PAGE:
Minding the gaps: scientists hail major advance in adapting food crops to climate change

31 July, 2013 by (comments)

Global efforts to adapt staple foods like rice, wheat and potato to climate change have been given a major boost as new research reveals the details and whereabouts of their “wild relatives” – their undomesticated distant cousins that could contain secrets to making food crops more productive and resilient.

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Some of these wild and weedy species have evolved to tolerate drought, higher temperatures or pest and disease outbreaks, all of which are expected to become more frequent as a result of climate change. But according to the new research carried out by the International Center for Tropical Agriculture (CIAT) together with the UK’s University of Birmingham, as part of a project led by Kew’s Millennium Seed Bank and the Global Crop Diversity Trust, less than half of these plants are conserved in the world’s genebanks, meaning scientists are missing out on significant opportunities for breeding more productive, climate-smart crops.

Using a technique called gap analysis, scientists studied 29 of the world’s most important food crops – including rice, wheat, potato, bean, barley, banana, plantain, oat and sorghum. They found that of the 455 wild relatives identified, over half are seriously underrepresented in genebanks. But fortunately, the new findings also show where these species might be found in the wild. With the new information, collecting teams will head out later this year to seek out the highest priority and most-at risk species in the largest coordinated conservation exercise for crop wild relatives ever undertaken. The study and the collecting work is part of a major 10-year project funded by the Government of Norway to help boost the resilience of staple foods crops to climate change.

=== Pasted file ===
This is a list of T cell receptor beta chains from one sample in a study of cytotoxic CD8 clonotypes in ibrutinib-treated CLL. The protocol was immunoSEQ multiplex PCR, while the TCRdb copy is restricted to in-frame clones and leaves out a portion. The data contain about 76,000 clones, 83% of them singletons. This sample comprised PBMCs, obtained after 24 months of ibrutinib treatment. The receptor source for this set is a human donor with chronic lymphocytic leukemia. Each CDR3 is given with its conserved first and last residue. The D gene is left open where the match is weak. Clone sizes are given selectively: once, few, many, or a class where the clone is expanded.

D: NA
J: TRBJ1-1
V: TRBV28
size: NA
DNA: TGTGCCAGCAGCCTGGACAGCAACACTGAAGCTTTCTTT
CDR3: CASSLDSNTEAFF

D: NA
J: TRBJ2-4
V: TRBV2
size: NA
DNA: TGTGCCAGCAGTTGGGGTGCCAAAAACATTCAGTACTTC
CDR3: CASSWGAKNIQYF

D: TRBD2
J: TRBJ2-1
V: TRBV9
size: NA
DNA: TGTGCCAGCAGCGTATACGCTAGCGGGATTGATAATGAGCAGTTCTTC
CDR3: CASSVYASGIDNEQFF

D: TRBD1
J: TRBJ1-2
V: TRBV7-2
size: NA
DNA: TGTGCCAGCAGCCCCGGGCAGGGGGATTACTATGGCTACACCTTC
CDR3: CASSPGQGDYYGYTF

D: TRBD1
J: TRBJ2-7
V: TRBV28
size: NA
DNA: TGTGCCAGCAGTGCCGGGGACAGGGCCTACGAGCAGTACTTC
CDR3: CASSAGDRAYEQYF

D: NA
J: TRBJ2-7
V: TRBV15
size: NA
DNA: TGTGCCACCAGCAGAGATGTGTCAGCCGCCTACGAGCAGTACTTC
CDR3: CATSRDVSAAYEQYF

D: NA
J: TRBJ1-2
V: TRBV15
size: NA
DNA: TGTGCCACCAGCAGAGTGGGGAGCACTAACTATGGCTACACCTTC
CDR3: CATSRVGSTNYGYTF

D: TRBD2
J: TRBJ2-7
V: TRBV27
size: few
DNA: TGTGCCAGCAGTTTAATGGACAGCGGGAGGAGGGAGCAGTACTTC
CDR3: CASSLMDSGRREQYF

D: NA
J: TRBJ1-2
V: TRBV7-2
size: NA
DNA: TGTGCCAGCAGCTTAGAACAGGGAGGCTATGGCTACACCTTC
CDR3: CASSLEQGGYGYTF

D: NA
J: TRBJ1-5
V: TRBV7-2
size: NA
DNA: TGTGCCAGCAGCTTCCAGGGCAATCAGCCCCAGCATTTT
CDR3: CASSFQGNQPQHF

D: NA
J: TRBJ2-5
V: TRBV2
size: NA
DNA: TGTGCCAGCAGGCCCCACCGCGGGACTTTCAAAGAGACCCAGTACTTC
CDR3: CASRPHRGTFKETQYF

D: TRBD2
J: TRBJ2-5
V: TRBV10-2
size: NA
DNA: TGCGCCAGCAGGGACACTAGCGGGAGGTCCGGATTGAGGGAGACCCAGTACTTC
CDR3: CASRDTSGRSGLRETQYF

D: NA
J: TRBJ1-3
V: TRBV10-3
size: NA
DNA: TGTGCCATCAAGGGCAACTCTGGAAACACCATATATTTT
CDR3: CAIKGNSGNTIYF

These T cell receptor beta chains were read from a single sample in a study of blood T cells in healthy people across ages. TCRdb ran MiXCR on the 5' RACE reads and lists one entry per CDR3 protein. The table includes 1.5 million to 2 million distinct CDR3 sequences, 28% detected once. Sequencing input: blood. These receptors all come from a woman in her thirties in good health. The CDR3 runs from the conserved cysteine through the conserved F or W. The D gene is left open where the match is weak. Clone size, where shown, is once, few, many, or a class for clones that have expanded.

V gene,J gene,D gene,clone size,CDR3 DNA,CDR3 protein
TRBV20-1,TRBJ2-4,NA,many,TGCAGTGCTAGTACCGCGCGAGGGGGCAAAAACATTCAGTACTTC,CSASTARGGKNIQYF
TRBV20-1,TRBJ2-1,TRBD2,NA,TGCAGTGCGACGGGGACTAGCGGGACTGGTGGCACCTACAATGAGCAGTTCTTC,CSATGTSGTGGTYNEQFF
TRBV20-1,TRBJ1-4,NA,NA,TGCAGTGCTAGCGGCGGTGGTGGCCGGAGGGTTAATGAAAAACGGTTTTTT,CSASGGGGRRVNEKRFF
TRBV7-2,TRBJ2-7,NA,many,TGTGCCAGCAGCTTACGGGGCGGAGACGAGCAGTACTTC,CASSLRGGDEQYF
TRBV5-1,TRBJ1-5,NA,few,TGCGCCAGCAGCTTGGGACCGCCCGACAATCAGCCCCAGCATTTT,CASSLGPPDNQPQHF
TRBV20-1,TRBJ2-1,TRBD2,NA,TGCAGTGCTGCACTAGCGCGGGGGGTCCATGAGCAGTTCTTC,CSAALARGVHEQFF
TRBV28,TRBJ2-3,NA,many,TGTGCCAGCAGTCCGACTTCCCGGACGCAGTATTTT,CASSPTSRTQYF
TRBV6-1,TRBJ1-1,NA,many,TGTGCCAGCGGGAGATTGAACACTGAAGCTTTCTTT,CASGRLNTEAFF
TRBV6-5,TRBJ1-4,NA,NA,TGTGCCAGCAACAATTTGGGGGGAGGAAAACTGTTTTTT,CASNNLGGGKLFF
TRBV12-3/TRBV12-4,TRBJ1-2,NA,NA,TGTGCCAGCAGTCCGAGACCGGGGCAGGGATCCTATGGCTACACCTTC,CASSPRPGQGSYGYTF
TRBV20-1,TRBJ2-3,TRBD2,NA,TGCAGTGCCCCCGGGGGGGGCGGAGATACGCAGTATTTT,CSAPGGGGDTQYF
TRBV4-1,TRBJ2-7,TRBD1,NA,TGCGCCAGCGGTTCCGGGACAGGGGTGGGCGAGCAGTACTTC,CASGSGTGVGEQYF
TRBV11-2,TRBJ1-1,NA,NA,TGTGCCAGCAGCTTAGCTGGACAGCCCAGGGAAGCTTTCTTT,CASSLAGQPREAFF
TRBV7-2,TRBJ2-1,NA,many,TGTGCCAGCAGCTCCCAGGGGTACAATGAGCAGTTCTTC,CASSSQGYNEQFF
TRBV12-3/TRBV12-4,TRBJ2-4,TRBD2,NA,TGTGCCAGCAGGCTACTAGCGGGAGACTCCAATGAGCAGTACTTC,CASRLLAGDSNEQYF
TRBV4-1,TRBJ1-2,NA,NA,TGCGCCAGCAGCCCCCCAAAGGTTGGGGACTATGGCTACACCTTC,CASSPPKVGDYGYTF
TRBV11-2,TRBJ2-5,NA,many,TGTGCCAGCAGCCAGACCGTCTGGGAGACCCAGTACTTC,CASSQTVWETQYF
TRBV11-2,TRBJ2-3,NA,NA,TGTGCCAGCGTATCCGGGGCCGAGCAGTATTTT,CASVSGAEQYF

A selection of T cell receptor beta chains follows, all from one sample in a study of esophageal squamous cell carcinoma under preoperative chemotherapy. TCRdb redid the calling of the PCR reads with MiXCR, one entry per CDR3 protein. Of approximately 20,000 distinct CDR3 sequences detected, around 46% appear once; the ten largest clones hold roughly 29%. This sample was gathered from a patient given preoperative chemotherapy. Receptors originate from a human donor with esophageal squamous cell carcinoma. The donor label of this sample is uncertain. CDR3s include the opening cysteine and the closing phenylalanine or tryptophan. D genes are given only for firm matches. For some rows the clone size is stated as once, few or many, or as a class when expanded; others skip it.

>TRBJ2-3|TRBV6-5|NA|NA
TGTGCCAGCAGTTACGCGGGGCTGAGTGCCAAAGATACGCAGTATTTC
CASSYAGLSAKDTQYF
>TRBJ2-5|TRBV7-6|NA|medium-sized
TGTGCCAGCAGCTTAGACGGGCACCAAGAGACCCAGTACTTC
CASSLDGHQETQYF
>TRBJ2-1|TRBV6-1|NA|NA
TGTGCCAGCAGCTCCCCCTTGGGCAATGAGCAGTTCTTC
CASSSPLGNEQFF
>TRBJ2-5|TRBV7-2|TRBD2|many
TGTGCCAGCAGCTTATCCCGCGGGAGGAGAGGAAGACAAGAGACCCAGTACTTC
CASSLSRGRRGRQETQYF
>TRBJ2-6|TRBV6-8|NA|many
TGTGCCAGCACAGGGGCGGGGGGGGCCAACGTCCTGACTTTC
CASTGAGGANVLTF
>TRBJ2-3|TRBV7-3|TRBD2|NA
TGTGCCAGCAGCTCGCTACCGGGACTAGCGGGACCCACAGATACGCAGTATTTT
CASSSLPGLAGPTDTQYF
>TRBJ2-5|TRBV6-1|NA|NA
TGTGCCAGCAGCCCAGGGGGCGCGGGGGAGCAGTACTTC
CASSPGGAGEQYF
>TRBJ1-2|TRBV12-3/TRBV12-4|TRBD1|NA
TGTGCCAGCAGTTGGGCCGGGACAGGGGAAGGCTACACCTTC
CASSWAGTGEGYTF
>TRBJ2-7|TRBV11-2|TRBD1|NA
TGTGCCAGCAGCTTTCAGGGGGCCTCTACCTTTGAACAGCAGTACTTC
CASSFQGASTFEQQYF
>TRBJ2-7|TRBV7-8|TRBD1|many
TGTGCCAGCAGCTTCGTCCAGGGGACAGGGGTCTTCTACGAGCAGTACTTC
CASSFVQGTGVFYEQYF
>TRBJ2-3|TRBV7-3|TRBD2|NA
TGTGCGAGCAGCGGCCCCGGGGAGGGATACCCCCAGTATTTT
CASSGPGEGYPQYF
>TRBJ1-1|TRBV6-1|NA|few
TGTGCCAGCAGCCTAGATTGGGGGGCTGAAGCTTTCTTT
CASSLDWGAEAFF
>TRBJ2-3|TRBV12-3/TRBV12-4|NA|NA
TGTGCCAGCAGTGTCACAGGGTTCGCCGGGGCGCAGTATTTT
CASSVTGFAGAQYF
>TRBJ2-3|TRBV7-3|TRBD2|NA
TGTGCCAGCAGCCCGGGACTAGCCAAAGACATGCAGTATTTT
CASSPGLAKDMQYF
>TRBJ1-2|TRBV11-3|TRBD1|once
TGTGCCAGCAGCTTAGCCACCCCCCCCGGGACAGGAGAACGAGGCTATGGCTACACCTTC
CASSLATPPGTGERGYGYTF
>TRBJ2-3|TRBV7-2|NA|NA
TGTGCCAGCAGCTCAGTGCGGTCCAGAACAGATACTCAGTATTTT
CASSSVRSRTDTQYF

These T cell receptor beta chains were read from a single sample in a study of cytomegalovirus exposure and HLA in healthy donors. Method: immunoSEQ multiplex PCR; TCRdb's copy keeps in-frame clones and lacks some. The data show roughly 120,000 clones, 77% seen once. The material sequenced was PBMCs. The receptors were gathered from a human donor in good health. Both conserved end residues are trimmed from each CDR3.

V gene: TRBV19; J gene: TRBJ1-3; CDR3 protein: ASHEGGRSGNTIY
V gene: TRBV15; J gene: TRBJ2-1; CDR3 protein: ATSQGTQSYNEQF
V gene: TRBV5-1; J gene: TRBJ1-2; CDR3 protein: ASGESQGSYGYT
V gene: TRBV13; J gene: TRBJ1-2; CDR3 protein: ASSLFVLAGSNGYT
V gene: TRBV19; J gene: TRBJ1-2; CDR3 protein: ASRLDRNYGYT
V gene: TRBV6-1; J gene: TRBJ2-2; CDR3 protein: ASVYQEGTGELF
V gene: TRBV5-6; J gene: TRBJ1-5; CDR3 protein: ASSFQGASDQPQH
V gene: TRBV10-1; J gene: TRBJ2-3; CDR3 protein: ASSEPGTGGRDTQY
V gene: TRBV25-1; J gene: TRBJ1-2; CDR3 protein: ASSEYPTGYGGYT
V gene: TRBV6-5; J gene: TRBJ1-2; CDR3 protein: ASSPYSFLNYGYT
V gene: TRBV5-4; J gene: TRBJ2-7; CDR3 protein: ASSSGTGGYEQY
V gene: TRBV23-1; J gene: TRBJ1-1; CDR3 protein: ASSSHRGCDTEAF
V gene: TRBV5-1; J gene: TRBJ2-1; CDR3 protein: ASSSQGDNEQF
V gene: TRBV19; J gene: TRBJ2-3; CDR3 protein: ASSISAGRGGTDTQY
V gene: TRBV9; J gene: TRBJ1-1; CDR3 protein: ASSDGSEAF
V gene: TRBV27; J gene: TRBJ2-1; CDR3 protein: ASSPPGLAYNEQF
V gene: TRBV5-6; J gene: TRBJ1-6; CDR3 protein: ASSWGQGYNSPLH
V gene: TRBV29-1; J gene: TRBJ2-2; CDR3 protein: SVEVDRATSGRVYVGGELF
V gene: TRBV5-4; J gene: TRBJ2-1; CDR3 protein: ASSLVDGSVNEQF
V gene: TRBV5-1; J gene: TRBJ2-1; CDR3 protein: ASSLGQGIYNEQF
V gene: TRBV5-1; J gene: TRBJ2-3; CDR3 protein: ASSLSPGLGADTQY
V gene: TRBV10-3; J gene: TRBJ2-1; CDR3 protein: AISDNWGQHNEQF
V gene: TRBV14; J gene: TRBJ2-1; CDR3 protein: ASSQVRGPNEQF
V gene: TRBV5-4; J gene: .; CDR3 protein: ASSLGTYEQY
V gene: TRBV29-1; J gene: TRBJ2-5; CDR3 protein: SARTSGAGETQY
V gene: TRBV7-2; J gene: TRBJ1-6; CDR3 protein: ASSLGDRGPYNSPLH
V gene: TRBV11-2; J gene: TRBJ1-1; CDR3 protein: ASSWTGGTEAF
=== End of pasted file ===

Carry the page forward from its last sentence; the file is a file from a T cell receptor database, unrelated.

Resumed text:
“This is a major step forward in the global effort to make our food crops more resilient to the effects of climate change,” said Andy Jarvis, leader of CIAT’s Decision and Policy Analysis Research Area. “Crop wild relatives are a potential treasure trove of useful characteristics that scientists can put to good use for making agriculture more resilient and improving the livelihoods of millions of people.”

Adding urgency to the need for field collections, some of the regions where the wild species might be found are already at risk, with climate change itself, urbanisation, pollution, and the spread of agriculture threatening unique habitats. For example, in Costa Rica, suburban expansion around the capital San Jose threatens the closest wild relative of common bean – a crop grown by millions globally. Similarly, expansion of industrial agriculture in southeast Brazil currently threatens habitats for high-priority relatives of sweet potato and rice.

Click to read this article on the work, published by Nature News, and visit the project website, where an interactive map of the results will be published soon.

 

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Filed Under: Africa @en, Asia @en, Climate Change, Climate Change website, Crop diversity, Latin America and the Caribbean